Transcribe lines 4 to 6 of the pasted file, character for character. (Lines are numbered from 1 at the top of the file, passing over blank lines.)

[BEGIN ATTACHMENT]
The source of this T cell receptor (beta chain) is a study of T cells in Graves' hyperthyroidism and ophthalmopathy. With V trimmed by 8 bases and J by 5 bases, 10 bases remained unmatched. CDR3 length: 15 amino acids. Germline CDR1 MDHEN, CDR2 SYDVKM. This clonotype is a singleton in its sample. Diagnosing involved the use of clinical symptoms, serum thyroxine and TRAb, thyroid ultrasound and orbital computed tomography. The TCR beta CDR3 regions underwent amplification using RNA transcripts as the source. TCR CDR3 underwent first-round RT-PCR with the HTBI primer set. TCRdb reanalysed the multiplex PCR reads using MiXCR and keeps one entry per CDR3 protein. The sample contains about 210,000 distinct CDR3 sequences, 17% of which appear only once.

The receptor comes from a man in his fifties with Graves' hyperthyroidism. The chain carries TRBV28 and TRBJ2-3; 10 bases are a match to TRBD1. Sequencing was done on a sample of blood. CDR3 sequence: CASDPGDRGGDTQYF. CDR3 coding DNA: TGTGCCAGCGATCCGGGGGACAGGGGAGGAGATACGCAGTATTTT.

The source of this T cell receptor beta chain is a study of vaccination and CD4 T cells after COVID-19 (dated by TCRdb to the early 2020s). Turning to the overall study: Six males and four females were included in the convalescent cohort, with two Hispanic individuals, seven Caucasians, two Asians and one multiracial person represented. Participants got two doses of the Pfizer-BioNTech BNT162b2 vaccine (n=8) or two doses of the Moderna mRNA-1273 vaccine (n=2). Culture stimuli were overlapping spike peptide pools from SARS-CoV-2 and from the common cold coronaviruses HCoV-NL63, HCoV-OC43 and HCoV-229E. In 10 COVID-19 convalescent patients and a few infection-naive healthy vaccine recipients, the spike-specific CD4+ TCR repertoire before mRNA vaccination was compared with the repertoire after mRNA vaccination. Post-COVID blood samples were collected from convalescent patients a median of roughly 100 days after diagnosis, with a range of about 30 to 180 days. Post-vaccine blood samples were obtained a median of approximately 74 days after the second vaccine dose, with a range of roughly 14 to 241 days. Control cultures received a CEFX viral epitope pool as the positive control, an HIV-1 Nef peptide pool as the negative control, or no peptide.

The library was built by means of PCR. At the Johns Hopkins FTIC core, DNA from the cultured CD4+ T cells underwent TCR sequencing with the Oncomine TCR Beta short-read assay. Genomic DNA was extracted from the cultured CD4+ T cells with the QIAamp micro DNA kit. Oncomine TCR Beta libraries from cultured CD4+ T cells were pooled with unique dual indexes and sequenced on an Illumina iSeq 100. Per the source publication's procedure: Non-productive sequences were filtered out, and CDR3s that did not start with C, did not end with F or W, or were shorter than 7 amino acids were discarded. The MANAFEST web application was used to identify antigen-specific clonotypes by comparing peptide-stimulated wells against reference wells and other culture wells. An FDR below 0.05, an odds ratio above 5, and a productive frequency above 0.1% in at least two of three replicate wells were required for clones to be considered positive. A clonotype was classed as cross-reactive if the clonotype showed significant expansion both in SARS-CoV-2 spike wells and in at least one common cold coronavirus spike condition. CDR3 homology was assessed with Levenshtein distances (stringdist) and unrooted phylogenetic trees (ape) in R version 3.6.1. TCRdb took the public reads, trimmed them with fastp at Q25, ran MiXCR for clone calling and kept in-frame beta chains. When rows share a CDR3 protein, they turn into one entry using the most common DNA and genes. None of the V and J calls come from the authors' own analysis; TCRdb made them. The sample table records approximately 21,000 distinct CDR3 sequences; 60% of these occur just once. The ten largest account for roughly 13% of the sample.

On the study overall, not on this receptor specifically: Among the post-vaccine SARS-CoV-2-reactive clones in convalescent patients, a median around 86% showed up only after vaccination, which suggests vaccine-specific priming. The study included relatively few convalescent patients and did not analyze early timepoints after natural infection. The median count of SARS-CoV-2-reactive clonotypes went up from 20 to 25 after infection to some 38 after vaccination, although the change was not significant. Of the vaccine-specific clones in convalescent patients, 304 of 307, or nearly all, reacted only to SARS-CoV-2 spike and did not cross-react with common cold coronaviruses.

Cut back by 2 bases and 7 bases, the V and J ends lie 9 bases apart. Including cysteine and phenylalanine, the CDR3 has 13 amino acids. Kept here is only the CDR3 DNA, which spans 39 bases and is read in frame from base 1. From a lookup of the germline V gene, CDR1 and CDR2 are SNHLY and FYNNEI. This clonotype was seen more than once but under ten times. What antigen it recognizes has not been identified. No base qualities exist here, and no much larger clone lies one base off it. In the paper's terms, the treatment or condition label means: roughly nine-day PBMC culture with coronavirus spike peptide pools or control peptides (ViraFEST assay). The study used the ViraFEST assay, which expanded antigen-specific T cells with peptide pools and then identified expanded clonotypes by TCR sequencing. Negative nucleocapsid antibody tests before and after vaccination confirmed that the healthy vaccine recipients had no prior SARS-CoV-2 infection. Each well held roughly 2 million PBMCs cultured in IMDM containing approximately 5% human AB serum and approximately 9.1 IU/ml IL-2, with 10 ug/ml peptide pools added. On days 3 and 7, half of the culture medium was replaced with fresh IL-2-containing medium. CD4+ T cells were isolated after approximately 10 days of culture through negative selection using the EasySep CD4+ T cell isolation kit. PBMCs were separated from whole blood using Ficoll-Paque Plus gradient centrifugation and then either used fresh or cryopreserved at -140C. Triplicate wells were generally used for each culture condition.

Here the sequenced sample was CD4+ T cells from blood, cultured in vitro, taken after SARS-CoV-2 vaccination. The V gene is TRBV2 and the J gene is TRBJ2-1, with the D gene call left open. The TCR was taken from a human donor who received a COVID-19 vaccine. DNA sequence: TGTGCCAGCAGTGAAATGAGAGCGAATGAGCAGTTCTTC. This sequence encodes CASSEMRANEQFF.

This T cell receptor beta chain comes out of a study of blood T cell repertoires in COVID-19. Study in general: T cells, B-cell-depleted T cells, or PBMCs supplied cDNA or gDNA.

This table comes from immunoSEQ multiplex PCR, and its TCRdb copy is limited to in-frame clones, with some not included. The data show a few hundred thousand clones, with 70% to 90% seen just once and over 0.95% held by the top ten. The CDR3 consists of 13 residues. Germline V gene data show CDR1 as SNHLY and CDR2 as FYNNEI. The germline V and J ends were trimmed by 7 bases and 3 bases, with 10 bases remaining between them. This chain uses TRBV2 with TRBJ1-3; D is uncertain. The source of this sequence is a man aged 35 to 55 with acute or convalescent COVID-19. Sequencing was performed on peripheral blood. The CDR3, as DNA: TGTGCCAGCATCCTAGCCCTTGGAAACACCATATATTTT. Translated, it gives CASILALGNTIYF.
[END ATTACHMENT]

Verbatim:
The library was built by means of PCR. At the Johns Hopkins FTIC core, DNA from the cultured CD4+ T cells underwent TCR sequencing with the Oncomine TCR Beta short-read assay. Genomic DNA was extracted from the cultured CD4+ T cells with the QIAamp micro DNA kit. Oncomine TCR Beta libraries from cultured CD4+ T cells were pooled with unique dual indexes and sequenced on an Illumina iSeq 100. Per the source publication's procedure: Non-productive sequences were filtered out, and CDR3s that did not start with C, did not end with F or W, or were shorter than 7 amino acids were discarded. The MANAFEST web application was used to identify antigen-specific clonotypes by comparing peptide-stimulated wells against reference wells and other culture wells. An FDR below 0.05, an odds ratio above 5, and a productive frequency above 0.1% in at least two of three replicate wells were required for clones to be considered positive. A clonotype was classed as cross-reactive if the clonotype showed significant expansion both in SARS-CoV-2 spike wells and in at least one common cold coronavirus spike condition. CDR3 homology was assessed with Levenshtein distances (stringdist) and unrooted phylogenetic trees (ape) in R version 3.6.1. TCRdb took the public reads, trimmed them with fastp at Q25, ran MiXCR for clone calling and kept in-frame beta chains. When rows share a CDR3 protein, they turn into one entry using the most common DNA and genes. None of the V and J calls come from the authors' own analysis; TCRdb made them. The sample table records approximately 21,000 distinct CDR3 sequences; 60% of these occur just once. The ten largest account for roughly 13% of the sample.

On the study overall, not on this receptor specifically: Among the post-vaccine SARS-CoV-2-reactive clones in convalescent patients, a median around 86% showed up only after vaccination, which suggests vaccine-specific priming. The study included relatively few convalescent patients and did not analyze early timepoints after natural infection. The median count of SARS-CoV-2-reactive clonotypes went up from 20 to 25 after infection to some 38 after vaccination, although the change was not significant. Of the vaccine-specific clones in convalescent patients, 304 of 307, or nearly all, reacted only to SARS-CoV-2 spike and did not cross-react with common cold coronaviruses.

Cut back by 2 bases and 7 bases, the V and J ends lie 9 bases apart. Including cysteine and phenylalanine, the CDR3 has 13 amino acids. Kept here is only the CDR3 DNA, which spans 39 bases and is read in frame from base 1. From a lookup of the germline V gene, CDR1 and CDR2 are SNHLY and FYNNEI. This clonotype was seen more than once but under ten times. What antigen it recognizes has not been identified. No base qualities exist here, and no much larger clone lies one base off it. In the paper's terms, the treatment or condition label means: roughly nine-day PBMC culture with coronavirus spike peptide pools or control peptides (ViraFEST assay). The study used the ViraFEST assay, which expanded antigen-specific T cells with peptide pools and then identified expanded clonotypes by TCR sequencing. Negative nucleocapsid antibody tests before and after vaccination confirmed that the healthy vaccine recipients had no prior SARS-CoV-2 infection. Each well held roughly 2 million PBMCs cultured in IMDM containing approximately 5% human AB serum and approximately 9.1 IU/ml IL-2, with 10 ug/ml peptide pools added. On days 3 and 7, half of the culture medium was replaced with fresh IL-2-containing medium. CD4+ T cells were isolated after approximately 10 days of culture through negative selection using the EasySep CD4+ T cell isolation kit. PBMCs were separated from whole blood using Ficoll-Paque Plus gradient centrifugation and then either used fresh or cryopreserved at -140C. Triplicate wells were generally used for each culture condition.